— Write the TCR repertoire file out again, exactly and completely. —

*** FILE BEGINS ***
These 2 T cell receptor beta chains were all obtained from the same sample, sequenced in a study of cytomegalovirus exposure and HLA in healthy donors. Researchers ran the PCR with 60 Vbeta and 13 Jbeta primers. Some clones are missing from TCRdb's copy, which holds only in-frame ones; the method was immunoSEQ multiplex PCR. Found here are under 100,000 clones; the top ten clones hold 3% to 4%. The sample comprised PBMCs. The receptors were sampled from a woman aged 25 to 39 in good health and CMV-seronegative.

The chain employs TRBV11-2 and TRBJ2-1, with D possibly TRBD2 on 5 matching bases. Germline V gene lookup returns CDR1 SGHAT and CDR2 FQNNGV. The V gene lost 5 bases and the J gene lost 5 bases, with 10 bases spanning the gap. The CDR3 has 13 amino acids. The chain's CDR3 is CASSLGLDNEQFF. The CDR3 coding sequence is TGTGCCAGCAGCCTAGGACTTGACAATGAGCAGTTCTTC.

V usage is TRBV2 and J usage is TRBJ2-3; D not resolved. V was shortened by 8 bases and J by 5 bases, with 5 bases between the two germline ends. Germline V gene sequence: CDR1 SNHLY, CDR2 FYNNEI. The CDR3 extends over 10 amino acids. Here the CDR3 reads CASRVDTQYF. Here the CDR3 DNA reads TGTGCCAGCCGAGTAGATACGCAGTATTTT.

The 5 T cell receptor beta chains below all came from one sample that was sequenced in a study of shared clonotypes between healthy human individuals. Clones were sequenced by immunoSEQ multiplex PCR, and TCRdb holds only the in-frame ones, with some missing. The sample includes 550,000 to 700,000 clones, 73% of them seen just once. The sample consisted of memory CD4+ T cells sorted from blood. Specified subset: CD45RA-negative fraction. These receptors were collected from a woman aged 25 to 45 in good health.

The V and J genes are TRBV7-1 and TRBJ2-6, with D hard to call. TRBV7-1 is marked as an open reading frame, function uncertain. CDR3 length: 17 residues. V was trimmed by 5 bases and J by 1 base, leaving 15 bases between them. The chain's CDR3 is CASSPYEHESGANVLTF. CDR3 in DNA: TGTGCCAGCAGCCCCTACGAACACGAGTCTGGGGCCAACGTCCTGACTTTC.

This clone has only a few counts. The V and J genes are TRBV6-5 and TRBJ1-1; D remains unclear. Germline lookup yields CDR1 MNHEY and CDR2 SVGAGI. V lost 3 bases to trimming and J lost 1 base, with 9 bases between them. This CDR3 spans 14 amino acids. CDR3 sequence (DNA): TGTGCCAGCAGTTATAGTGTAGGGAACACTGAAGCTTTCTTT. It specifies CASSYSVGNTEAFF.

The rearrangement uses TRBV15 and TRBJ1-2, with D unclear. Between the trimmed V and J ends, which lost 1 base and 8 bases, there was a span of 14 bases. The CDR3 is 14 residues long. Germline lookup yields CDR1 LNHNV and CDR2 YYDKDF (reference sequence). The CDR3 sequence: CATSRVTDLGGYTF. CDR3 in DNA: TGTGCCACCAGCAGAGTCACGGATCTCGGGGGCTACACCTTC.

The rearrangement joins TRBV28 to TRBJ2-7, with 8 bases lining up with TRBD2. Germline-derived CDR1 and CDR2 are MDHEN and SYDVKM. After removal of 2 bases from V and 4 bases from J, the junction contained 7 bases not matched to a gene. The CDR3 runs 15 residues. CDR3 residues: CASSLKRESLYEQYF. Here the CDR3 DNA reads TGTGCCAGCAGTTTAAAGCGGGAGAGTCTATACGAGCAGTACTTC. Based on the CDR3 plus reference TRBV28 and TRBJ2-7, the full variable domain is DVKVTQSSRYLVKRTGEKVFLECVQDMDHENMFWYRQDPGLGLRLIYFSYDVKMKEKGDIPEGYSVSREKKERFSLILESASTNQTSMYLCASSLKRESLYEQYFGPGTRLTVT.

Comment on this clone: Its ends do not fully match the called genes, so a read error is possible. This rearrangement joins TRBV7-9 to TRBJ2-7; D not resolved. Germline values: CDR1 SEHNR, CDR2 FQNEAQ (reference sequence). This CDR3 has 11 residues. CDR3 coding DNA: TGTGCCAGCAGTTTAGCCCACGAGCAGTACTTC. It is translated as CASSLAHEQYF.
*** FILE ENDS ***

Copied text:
These 2 T cell receptor beta chains were all obtained from the same sample, sequenced in a study of cytomegalovirus exposure and HLA in healthy donors. Researchers ran the PCR with 60 Vbeta and 13 Jbeta primers. Some clones are missing from TCRdb's copy, which holds only in-frame ones; the method was immunoSEQ multiplex PCR. Found here are under 100,000 clones; the top ten clones hold 3% to 4%. The sample comprised PBMCs. The receptors were sampled from a woman aged 25 to 39 in good health and CMV-seronegative.

The chain employs TRBV11-2 and TRBJ2-1, with D possibly TRBD2 on 5 matching bases. Germline V gene lookup returns CDR1 SGHAT and CDR2 FQNNGV. The V gene lost 5 bases and the J gene lost 5 bases, with 10 bases spanning the gap. The CDR3 has 13 amino acids. The chain's CDR3 is CASSLGLDNEQFF. The CDR3 coding sequence is TGTGCCAGCAGCCTAGGACTTGACAATGAGCAGTTCTTC.

V usage is TRBV2 and J usage is TRBJ2-3; D not resolved. V was shortened by 8 bases and J by 5 bases, with 5 bases between the two germline ends. Germline V gene sequence: CDR1 SNHLY, CDR2 FYNNEI. The CDR3 extends over 10 amino acids. Here the CDR3 reads CASRVDTQYF. Here the CDR3 DNA reads TGTGCCAGCCGAGTAGATACGCAGTATTTT.

The 5 T cell receptor beta chains below all came from one sample that was sequenced in a study of shared clonotypes between healthy human individuals. Clones were sequenced by immunoSEQ multiplex PCR, and TCRdb holds only the in-frame ones, with some missing. The sample includes 550,000 to 700,000 clones, 73% of them seen just once. The sample consisted of memory CD4+ T cells sorted from blood. Specified subset: CD45RA-negative fraction. These receptors were collected from a woman aged 25 to 45 in good health.

The V and J genes are TRBV7-1 and TRBJ2-6, with D hard to call. TRBV7-1 is marked as an open reading frame, function uncertain. CDR3 length: 17 residues. V was trimmed by 5 bases and J by 1 base, leaving 15 bases between them. The chain's CDR3 is CASSPYEHESGANVLTF. CDR3 in DNA: TGTGCCAGCAGCCCCTACGAACACGAGTCTGGGGCCAACGTCCTGACTTTC.

This clone has only a few counts. The V and J genes are TRBV6-5 and TRBJ1-1; D remains unclear. Germline lookup yields CDR1 MNHEY and CDR2 SVGAGI. V lost 3 bases to trimming and J lost 1 base, with 9 bases between them. This CDR3 spans 14 amino acids. CDR3 sequence (DNA): TGTGCCAGCAGTTATAGTGTAGGGAACACTGAAGCTTTCTTT. It specifies CASSYSVGNTEAFF.

The rearrangement uses TRBV15 and TRBJ1-2, with D unclear. Between the trimmed V and J ends, which lost 1 base and 8 bases, there was a span of 14 bases. The CDR3 is 14 residues long. Germline lookup yields CDR1 LNHNV and CDR2 YYDKDF (reference sequence). The CDR3 sequence: CATSRVTDLGGYTF. CDR3 in DNA: TGTGCCACCAGCAGAGTCACGGATCTCGGGGGCTACACCTTC.

The rearrangement joins TRBV28 to TRBJ2-7, with 8 bases lining up with TRBD2. Germline-derived CDR1 and CDR2 are MDHEN and SYDVKM. After removal of 2 bases from V and 4 bases from J, the junction contained 7 bases not matched to a gene. The CDR3 runs 15 residues. CDR3 residues: CASSLKRESLYEQYF. Here the CDR3 DNA reads TGTGCCAGCAGTTTAAAGCGGGAGAGTCTATACGAGCAGTACTTC. Based on the CDR3 plus reference TRBV28 and TRBJ2-7, the full variable domain is DVKVTQSSRYLVKRTGEKVFLECVQDMDHENMFWYRQDPGLGLRLIYFSYDVKMKEKGDIPEGYSVSREKKERFSLILESASTNQTSMYLCASSLKRESLYEQYFGPGTRLTVT.

Comment on this clone: Its ends do not fully match the called genes, so a read error is possible. This rearrangement joins TRBV7-9 to TRBJ2-7; D not resolved. Germline values: CDR1 SEHNR, CDR2 FQNEAQ (reference sequence). This CDR3 has 11 residues. CDR3 coding DNA: TGTGCCAGCAGTTTAGCCCACGAGCAGTACTTC. It is translated as CASSLAHEQYF.